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United States v. Koll

IN THE UNITED STATES DISTRICT COURT FOR THE NORTHERN DISTRICT OF ILLINOIS EASTERN DIVISION


February 21, 2008

UNITED STATES OF AMERICA, PLAINTIFF,
v.
MARYANNE KOLL, DEFENDANT.

The opinion of the court was delivered by: Hon. George W. Lindberg

MEMORANDUM OPINION AND ORDER

Before the court is defendant Maryanne Koll's ("Koll") motion to dismiss the superseding information ("information"), pursuant to Federal Rules of Criminal Procedure ("Rules") 7(c)(1) and 12(b)(3)(B). The information charges Koll with one count of wire fraud in violation of Title 18, United States Code, Section 1341 ("Section 1341"). For the reasons set forth more fully below, the motion to dismiss is granted.

I. Relevant Facts

The information alleges that between no later than January 2003 and May 2007, Koll and her co-defendant, Robert Henry*fn1 ("Henry"), participated in a scheme to defraud and obtain property owned by the State of Illinois and the Illinois Department of Public Health ("IDPH") by means of materially false and fraudulent pretenses. Specifically, Koll is charged with fraudulently obtaining sanitation certificate exam books and other exam-related materials from the IDPH in furtherance of her venture to procure IDPH sanitation certificates from the State of Illinois for individuals who had not attended an IDPH-approved sanitation certificate course.

During all times relevant to this case, Koll was an IDPH-approved instructor for Illinois food service sanitation manager certificate courses. According to the information, she used her position as an approved instructor for her own gain by arranging to provide sanitation certificates to individuals without requiring those individuals to take, or pass the IDPH required examination. In exchange for a fee of $300 to $400, Koll allegedly made materially fraudulent representations and promises to the IDPH regarding individuals' attendance at the required certification course.

According to the information, Koll fraudulently completed sanitation examinations for individuals. Koll's co-defendant, Henry, arranged for certificate applicants to partially complete sanitation exam answer sheets with their names and other personal information, but with the answers to the exam left blank. Then, Koll completed and/or altered the exam answer sheets to insure that the individuals passed the examination and receive a sanitation certificate. The information does not allege that Koll disclosed the questions and/or answers to the sanitation examination to anyone. It also does not allege that she retained the sanitation certificate exam books or other exam-related materials for more than the 10 days allowed by the IDPH. To the contrary, the information specifically states that Koll returned the exam books and other exam-related materials, which were the exclusive property of the State of Illinois, to the IDPH.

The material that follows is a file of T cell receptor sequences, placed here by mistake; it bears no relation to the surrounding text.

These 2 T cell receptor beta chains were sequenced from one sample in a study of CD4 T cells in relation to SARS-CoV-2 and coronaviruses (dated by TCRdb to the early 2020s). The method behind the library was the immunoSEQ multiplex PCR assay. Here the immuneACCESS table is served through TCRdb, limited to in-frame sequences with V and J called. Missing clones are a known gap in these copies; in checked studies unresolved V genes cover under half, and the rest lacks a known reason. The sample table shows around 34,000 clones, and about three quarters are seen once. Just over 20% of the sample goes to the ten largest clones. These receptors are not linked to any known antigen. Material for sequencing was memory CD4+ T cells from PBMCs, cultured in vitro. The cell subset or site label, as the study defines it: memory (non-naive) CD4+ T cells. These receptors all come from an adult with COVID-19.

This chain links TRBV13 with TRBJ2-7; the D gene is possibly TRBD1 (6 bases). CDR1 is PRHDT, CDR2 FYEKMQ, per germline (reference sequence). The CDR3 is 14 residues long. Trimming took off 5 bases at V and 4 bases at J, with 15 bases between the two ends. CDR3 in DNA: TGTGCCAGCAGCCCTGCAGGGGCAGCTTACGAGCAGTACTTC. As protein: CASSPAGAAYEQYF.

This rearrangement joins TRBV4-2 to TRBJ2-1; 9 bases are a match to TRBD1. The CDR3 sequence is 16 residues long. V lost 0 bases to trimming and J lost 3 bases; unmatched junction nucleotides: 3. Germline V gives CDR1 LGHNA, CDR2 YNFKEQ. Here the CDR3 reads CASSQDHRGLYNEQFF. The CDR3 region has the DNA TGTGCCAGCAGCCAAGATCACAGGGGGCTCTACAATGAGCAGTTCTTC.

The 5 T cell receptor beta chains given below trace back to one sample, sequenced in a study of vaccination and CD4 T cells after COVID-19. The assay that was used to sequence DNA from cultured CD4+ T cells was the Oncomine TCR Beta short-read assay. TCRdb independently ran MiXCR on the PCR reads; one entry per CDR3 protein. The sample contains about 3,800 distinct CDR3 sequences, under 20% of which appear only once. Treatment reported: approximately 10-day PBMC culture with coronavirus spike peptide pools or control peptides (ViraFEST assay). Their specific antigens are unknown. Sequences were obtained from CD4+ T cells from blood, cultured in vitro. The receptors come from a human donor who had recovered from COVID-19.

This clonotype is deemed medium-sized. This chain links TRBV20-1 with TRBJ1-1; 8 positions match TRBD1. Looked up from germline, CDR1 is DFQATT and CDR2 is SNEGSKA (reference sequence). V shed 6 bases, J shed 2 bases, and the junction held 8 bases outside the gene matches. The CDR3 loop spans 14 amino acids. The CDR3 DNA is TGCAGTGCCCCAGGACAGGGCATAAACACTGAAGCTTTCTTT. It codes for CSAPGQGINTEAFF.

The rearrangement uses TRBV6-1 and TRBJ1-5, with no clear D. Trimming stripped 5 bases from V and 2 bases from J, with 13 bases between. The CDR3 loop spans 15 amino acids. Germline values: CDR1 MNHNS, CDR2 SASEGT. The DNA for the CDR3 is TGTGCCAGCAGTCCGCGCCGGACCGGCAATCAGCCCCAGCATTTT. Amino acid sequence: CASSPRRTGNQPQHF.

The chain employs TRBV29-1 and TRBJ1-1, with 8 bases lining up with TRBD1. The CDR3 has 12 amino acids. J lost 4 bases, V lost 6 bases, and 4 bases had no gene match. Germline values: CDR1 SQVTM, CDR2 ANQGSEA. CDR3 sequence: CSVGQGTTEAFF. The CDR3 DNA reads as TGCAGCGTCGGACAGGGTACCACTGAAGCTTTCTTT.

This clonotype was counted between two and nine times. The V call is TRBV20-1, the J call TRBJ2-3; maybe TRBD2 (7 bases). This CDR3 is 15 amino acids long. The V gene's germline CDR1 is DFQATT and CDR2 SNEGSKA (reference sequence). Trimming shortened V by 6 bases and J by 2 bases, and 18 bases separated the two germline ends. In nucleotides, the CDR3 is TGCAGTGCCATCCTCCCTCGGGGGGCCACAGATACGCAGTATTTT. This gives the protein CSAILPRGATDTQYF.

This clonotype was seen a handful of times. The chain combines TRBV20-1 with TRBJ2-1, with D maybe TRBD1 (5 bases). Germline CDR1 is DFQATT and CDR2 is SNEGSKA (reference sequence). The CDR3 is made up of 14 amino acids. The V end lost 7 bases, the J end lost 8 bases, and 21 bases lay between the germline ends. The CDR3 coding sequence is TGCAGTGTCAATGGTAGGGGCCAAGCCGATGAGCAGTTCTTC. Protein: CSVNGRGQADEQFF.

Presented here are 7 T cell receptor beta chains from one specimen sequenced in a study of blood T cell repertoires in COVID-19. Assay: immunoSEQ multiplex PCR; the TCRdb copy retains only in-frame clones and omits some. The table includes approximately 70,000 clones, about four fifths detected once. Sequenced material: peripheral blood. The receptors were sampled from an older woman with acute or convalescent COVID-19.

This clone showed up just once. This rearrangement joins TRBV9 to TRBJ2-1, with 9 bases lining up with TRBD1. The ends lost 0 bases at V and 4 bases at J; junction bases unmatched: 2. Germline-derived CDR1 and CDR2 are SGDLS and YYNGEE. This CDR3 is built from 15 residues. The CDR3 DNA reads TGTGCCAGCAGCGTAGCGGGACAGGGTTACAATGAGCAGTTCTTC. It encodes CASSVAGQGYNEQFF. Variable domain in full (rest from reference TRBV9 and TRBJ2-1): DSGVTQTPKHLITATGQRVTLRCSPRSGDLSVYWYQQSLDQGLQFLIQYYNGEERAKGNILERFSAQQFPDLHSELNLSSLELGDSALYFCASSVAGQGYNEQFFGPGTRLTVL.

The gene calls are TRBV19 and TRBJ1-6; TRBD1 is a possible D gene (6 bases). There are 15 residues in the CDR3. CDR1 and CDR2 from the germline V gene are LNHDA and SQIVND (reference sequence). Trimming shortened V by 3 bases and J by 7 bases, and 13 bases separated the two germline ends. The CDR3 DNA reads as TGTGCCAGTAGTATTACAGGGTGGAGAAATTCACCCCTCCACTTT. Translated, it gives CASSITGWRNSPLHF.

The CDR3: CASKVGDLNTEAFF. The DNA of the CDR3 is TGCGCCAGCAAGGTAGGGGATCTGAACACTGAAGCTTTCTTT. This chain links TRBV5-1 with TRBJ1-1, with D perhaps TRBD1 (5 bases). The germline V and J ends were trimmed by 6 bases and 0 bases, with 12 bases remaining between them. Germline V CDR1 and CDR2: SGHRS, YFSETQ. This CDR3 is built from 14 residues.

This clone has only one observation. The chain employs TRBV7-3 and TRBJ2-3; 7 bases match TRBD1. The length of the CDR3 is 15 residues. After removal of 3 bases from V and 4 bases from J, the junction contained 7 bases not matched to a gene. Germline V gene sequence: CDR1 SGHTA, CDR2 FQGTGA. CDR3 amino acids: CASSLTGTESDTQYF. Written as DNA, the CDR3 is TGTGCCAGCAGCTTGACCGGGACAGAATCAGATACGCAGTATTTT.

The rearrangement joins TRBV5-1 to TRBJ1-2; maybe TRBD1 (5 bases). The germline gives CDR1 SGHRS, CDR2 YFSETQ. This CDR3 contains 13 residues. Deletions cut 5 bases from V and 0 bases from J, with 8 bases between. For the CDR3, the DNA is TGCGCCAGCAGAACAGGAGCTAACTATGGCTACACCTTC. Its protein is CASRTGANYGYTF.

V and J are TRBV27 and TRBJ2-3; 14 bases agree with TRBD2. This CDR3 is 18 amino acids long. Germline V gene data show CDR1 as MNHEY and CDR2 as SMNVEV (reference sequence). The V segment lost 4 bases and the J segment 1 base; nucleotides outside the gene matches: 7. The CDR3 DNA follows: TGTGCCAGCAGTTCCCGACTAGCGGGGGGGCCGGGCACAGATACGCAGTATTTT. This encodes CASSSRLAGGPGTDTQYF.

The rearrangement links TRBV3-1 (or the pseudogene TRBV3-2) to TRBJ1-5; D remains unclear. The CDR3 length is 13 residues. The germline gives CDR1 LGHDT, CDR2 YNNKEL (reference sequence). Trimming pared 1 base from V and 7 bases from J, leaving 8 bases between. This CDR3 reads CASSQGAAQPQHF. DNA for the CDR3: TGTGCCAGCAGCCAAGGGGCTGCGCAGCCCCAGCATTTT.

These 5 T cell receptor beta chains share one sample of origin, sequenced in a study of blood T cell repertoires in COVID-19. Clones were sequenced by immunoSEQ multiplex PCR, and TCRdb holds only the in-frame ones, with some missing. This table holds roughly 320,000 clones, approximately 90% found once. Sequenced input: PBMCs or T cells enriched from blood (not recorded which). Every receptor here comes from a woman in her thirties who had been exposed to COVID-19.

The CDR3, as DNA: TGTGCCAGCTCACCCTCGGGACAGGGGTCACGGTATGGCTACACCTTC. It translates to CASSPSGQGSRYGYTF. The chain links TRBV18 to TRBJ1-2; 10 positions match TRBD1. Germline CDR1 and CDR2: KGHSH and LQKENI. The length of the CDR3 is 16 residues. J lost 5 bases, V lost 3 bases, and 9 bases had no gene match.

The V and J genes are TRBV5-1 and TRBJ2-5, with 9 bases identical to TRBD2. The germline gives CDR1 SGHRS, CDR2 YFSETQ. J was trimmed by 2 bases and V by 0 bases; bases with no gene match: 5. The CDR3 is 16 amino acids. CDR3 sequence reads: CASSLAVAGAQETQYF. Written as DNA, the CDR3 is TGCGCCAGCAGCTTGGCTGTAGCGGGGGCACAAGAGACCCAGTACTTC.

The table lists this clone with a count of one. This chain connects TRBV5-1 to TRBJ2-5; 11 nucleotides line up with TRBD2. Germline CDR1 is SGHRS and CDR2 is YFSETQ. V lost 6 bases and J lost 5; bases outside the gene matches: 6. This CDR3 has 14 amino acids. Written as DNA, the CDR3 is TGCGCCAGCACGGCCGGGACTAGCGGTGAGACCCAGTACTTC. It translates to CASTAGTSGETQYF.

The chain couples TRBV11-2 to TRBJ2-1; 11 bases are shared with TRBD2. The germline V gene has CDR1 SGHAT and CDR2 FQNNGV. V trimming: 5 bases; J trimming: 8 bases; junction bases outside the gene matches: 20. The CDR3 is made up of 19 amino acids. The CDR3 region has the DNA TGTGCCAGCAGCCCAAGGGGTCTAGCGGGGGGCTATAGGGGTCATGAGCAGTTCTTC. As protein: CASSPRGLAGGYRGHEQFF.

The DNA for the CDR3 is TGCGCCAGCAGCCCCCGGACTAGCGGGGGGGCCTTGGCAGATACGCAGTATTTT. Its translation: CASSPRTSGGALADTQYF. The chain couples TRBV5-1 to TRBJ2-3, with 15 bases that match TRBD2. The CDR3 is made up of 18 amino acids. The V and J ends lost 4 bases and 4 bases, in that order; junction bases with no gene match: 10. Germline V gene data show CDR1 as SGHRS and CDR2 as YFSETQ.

II. Legal Analysis

A. Applicable Legal Standard

At this stage in the proceedings, the court takes the facts in the information as true and "view[s] all facts in the light most favorable to the government." United States v. Yashar, 166 F.3d 873, 880 (7th Cir.1999). Pursuant to Rule 7(c)(1), an information "must be a plain, concise, and definite written statement of the essential facts constituting the offense charged."

FED.R.CRIM.P. 7(c)(1). To withstand a motion to dismiss, "an [information] must allege that the defendant performed acts which, if proven, constituted a violation of the law that he or she is charged with violating." United States v. Gimbel, 830 F.2d 621, 624 (7th Cir.1987). Koll argues that the instant information fails to meet the precepts of Rule 7(c)(1) because the facts alleged therein, even if proven, would not constitute a violation of Section 1341.

B. Mail Fraud

Mail fraud is a federal crime as established by Section 1341. The code section states, in relevant part, "[w]hoever, having devised or intending to devise any scheme or artifice to defraud, or for obtaining money or property by means of false or fraudulent pretenses, . . . for the purpose of executing such scheme . . ., places in any authorized depository for mail matter, any matter or thing whatever to be sent or delivered by the Postal Service," can be found guilty of mail fraud. 18 U.S.C. § 1341.

To prove mail fraud, the evidence must establish beyond a reasonable doubt that defendant knowingly and willfully: (1) participated in a scheme to defraud; (2) with intent to defraud; and (3) used the mail in furtherance of the scheme. United States v. Sloan, 492 F.3d 884, 890 (7th Cir. 2007). Further, the object of the alleged scheme to defraud must be a traditionally recognized property right. United States v. Stephens, 421 F.3d 503, 507 (7th Cir. 2005).